“EVERYONE HAS MORE THAN WE DO!”
Hate it when your kids whine for expensive brands because “everyone else has one”? Then don’t be like the mother who lectured her son on “material things aren’t what’s important,” only to be left red-faced when he replied, “Then why did you say you’d give anything to trade places with Mrs. Jones and live in her big fancy house—when her son who’s in jail for selling drugs would come with the deal?”
Intellectually, we all know that wealth and comfort mean little without love and integrity. But it’s easy to forget that when the siren call of instant gratification sings to us via social media pages, advertisements, and lives-of-the-rich-and-famous displays.
Reducing direct exposure to that sort of thing is one way to keep envy from turning your eyes, and your children’s, green. Here are a few other ideas.
Practice Gratitude Daily
This world has been addicted to complaining for too long. Start some energy flowing in the other direction by paying less attention to what others have and more attention to what you have. Your children (and any other close family members) should rank high on your list of blessings. So should your friends, your job, your home, your church, having adequate food and clothing, and having freedom to express your opinion and improve your life. Never mind if some of these aren’t as “perfect” as you’d choose. Be assured that someone—perhaps even Mrs. Jones who has a big house but no love in the home—is wishing they were in your place. To maximize the benefits of
gratitude, keep a daily journal counting your blessings—and give a similar journal to each of your kids.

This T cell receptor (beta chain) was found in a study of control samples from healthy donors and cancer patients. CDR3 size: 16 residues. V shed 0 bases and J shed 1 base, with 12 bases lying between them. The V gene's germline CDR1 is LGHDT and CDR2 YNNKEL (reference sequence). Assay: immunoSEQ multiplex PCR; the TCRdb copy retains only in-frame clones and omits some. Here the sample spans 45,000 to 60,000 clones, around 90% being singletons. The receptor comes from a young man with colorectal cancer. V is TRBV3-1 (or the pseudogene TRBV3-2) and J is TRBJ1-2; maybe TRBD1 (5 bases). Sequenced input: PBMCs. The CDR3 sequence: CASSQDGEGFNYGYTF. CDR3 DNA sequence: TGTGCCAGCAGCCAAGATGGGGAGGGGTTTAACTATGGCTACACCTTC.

Defuse Greed and Envy in Your Children
Besides encouraging your kids to count their blessings daily, you can lessen their “I want what my rich peers have” tendencies by:
- Giving them your time and attention. That’s a lot more valuable than a glut of material possessions.
- Responding to “buy me something expensive” requests not with lectures, but with questions that encourage them to think. “How might you get it on your own initiative?” “What else might we spend the money on?” “Why do you think this new item would make you happy?” “Are your friends who have it happy all the time?”
- Making a rule of never buying anything on credit. That only feeds the lie that instant gratification is a problem solver.
Help Out Those Less Fortunate
Among the best ways to thwart “everyone is better off than we, and it’s not fair” thinking is to offer a hand to someone who is worse off. As a family, you might:
- Invite someone with no family to Thanksgiving dinner.
- Take a day to clean a disabled neighbor’s house.
- Collect donations for a food or clothing drive.
- Participate in an event at a homeless shelter.
- Sponsor a child in a low-income society.
Where possible, connect directly with the people you’re helping. Not just to remind yourself that there are those materially worse off than you, but to observe firsthand that many people with less are actually happier. That never fails to influence “helpers” for the better.